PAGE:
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53 results for Election fraud: |
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Authors: No authors specified.
Date: March 24, 1856
These "memorials" presented by various citizens or Leavenworth County, Kansas Territory, to the United States Congress and referred by them to the Committee on Territories, were written in a petition style, with the names of supporters signed at their conclusion, and requested the immediate admission of Kansas Territory to the Union under the Constitution framed by the Topeka Legislature. Following the three memorials is a copy of the proposed Constitution, as approved by James Lane and Joel Goodin, respectively President and Secretary of the Topeka Constitutional Convention.
Keywords: Admission, Kansas (see also Statehood); Election fraud; Foster, Charles A.; Free state activities; Goodin, Joel Kishler; Lane, James Henry, 1814-1866; Leavenworth County, Kansas Territory; Smith, Samuel C.; Topeka Constitution; United States. Congress. Senate
Address of the Central County Kansas Committee to the People of the county of Onondaga
Authors: Hebbard, Russell
Date: August 7, 1856
The inflamatory rhetoric of this printed circular provided an antislavery perspective of events in Kansas. It urged the residents of central New York to provide aid to Kansas settlers. It also described plans to encourage a "a large emigration into the territory" to aid free state supporters living there but to also increase the number of "legal voters" for the fall elections. The chairman of the Central County Kansas Committee was Russell Hebbard. The document listed the names of other officers and committee members.
Keywords: Antislavery; Border ruffians; Election fraud; Emigrant aid companies; Emigration and immigration; Hebbard, Russell; Missouri compromise; New York; New York State Kansas Committee; Syracuse, New York
Letter, J. A. Davies to Dear Friend [Thomas Wentworth] Higginson
Authors: Davies, J. A.
Date: September 27, 1856
This letter was written by a Kansas settler named J. A. Davies who was originally from Massachusetts. It was addressed to Thomas Wentworth Higginson, an agent for the Massachusetts Kansas Aid Committee and an ardent Northern abolitionist. The main topic of the letter was the Leavenworth municipal election on September 1, 1856 and the other "outrages" witnessed by Davies. On the date of that election, border ruffians had crossed the border and hampered the legal voters of the territory from casting their votes. The mob violence was so terrible that virtually every free state settler was driven from the town, and Mr. Hops was murdered by Mr. Fugent. Davies and his family fled to St. Louis and then left for Alton, Illinois, but he hopes to return to the territory.
Keywords: Alton, Illinois; Border ruffians; Davies, J. A.; Election fraud; Elections; Free state perspective; Higginson, Thomas Wentworth, 1823-1911; Leavenworth, Kansas Territory; St. Louis, Missouri; Violence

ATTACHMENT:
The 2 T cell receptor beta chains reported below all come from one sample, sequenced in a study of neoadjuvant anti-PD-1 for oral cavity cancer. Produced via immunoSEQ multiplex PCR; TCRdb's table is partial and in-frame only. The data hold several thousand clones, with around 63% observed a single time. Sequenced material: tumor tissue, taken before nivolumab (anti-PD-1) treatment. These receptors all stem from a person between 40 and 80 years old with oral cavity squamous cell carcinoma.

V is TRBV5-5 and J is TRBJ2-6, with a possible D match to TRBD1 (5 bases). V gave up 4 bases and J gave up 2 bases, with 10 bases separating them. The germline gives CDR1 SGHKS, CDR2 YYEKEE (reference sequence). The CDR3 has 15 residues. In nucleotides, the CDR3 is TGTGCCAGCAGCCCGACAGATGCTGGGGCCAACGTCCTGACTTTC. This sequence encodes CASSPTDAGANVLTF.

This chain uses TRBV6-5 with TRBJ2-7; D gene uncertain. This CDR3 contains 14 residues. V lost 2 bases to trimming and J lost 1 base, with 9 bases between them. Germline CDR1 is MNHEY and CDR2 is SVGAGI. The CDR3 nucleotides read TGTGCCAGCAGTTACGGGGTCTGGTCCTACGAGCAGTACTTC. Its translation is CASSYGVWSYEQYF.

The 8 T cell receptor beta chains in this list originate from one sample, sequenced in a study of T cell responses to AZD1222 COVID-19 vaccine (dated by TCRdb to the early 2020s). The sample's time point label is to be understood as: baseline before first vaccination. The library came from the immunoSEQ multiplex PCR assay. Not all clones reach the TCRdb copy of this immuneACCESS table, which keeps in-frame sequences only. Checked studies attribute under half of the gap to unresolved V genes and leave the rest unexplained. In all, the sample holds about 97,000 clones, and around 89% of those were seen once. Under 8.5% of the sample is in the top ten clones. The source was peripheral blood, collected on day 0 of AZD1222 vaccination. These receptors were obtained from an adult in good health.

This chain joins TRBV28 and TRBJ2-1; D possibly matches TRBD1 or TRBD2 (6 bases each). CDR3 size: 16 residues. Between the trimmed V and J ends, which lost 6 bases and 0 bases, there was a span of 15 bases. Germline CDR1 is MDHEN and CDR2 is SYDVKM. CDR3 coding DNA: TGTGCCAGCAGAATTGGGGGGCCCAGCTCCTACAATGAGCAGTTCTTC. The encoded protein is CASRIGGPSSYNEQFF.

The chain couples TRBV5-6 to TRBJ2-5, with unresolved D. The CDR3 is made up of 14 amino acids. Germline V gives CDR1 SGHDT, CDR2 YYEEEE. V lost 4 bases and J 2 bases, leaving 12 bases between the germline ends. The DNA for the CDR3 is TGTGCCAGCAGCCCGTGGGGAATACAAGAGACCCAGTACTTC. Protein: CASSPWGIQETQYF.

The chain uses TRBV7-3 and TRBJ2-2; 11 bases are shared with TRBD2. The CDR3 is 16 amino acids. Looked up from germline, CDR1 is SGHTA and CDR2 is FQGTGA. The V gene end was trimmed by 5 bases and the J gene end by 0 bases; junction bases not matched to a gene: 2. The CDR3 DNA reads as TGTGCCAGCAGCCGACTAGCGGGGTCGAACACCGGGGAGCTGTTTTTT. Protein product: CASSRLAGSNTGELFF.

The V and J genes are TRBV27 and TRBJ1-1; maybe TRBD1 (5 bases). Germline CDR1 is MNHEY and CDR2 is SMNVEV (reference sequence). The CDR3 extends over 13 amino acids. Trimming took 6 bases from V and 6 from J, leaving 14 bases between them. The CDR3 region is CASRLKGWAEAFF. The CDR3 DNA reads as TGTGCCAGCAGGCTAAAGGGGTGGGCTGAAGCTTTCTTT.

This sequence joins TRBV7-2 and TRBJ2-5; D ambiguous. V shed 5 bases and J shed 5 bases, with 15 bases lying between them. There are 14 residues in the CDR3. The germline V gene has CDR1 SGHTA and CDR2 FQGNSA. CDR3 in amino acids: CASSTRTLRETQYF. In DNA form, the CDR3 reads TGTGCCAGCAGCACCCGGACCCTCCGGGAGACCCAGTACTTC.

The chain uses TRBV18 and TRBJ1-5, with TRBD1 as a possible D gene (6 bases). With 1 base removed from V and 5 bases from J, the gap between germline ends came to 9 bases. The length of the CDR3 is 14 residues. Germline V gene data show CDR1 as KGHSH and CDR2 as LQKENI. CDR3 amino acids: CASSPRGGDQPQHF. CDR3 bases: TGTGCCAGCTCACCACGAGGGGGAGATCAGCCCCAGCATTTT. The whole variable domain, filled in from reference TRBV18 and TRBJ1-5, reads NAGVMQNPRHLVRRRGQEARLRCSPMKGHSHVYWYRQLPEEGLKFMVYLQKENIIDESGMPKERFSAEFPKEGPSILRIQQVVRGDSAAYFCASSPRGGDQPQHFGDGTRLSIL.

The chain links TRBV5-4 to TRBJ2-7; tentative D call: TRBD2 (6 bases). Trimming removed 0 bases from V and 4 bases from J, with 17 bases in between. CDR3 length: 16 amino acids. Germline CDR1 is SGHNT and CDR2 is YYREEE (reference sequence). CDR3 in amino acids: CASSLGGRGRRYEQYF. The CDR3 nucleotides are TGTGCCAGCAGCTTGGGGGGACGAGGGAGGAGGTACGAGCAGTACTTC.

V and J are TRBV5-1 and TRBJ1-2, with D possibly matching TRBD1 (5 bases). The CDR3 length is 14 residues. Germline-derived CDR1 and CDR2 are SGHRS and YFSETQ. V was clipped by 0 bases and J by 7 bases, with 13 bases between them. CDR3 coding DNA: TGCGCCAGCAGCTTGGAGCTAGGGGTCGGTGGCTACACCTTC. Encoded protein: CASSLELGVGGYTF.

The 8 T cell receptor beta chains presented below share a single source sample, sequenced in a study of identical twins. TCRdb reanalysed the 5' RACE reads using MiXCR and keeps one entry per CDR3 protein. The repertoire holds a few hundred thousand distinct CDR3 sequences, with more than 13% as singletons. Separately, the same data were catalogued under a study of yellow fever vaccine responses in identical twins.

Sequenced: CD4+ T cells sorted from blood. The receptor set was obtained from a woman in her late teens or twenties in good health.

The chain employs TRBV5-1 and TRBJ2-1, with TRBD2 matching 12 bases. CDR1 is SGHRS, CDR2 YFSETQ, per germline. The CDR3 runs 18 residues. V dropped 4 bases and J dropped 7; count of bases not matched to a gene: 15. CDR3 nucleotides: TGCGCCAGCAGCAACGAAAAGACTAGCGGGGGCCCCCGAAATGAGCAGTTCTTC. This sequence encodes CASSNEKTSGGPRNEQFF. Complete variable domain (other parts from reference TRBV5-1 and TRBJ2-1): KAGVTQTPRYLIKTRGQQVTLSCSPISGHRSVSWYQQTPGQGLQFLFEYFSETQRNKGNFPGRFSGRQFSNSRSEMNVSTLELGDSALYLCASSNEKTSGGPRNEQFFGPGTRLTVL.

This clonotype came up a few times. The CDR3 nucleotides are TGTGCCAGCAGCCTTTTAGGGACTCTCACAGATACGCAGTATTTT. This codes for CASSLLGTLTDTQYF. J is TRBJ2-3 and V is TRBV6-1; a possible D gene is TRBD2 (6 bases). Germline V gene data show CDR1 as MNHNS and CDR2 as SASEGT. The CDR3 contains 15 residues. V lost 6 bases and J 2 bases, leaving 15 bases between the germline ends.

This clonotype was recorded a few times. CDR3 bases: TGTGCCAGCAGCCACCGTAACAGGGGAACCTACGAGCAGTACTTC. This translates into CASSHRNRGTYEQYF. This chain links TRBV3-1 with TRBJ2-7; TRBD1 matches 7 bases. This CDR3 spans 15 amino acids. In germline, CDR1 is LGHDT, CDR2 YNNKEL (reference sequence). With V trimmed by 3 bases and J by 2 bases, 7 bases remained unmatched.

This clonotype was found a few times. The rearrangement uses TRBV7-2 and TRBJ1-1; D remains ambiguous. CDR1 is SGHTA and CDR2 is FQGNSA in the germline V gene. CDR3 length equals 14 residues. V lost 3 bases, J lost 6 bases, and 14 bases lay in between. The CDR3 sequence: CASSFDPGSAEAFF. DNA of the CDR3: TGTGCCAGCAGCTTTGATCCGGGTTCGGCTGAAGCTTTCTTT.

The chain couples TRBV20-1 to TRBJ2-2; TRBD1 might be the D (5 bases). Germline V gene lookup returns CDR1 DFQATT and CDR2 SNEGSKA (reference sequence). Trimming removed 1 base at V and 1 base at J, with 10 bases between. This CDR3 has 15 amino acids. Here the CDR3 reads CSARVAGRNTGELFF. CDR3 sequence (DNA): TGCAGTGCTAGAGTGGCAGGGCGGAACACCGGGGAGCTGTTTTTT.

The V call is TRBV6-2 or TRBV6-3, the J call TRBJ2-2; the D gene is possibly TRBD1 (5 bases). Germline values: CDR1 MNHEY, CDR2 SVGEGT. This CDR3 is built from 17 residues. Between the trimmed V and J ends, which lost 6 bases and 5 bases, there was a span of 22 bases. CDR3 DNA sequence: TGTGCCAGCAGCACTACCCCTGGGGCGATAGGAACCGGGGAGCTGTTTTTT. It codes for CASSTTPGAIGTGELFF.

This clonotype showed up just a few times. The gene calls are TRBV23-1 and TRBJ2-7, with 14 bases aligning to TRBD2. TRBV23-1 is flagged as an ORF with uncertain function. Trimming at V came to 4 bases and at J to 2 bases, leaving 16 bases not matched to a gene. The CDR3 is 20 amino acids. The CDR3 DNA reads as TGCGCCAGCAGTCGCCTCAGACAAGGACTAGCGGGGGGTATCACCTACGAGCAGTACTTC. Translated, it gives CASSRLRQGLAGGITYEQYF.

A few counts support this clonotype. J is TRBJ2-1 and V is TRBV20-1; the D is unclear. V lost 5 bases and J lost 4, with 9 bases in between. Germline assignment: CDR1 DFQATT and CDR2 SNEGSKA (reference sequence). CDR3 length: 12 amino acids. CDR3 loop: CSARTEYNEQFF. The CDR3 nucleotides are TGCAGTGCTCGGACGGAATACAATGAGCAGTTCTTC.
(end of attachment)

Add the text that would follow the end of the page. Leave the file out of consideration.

Letter, Marc [Parrott] to Dear Father [Thomas Parrott]
Authors: No authors specified.
Date: October 7, 1856
Marcus Parrott wrote from Lawrence, Kansas Territory, to his father, Thomas Parrott. Marcus told him of his preparation to defend the free state men accused of murder for their role in the recent skirmishes surrounding the Battle of Hickory Point; he was not optimistic of the outcome, calling his position "embarrassing". Marcus added news of the recent election of a new Territorial Legislature, and shared poll statistics that showed a vast majority of free state supporters in several voting areas. Though this was a positive turn, he stated again that the free state cause would be in the hands of the new President.
Keywords: Courts; Douglas County, Kansas Territory; Election fraud; Election, Territorial Legislature, October 1857; Free state support; Lawrence, Kansas Territory; Lecompte, Samuel D. (Samuel Dexter), 1814-1888; Parrott, Edwin A.; Parrott, Marcus J., 1828-1879; Parrott, Thomas; Proslavery activities
Letter, C. K. Holliday to Dear Wife [Mary Holliday]
Authors: Holliday, Cyrus Kurtz, 1826-1900
Date: October 17, 1856
Three days after the Pennsylvania state election, Cyrus K. Holliday wrote from Monongahela House, a hotel in Pittsburgh, PA to his wife, Mary Holliday, in Meadville. Results were unofficial, and Cyrus hoped that John C. Fremont, republican presidential candidate, had won at least by a slim majority, if not by the expected large margin. Concerned about the November 4th national election, Cyrus anticipated fraud in Kansas Territory and prayed that the people would do right. He mentioned counties he had spoken in; his next stop, Philadelphia; and his planned return to counties near Meadville.
Keywords: Election fraud; Elections; Holliday, Cyrus Kurtz, 1826-1900; Holliday, Mary; Meadville, Pennsylvania; Philadelpia, Pennsylvania; Pittsburgh, Pennsylvania; Republican Party (U.S.: 1854- )
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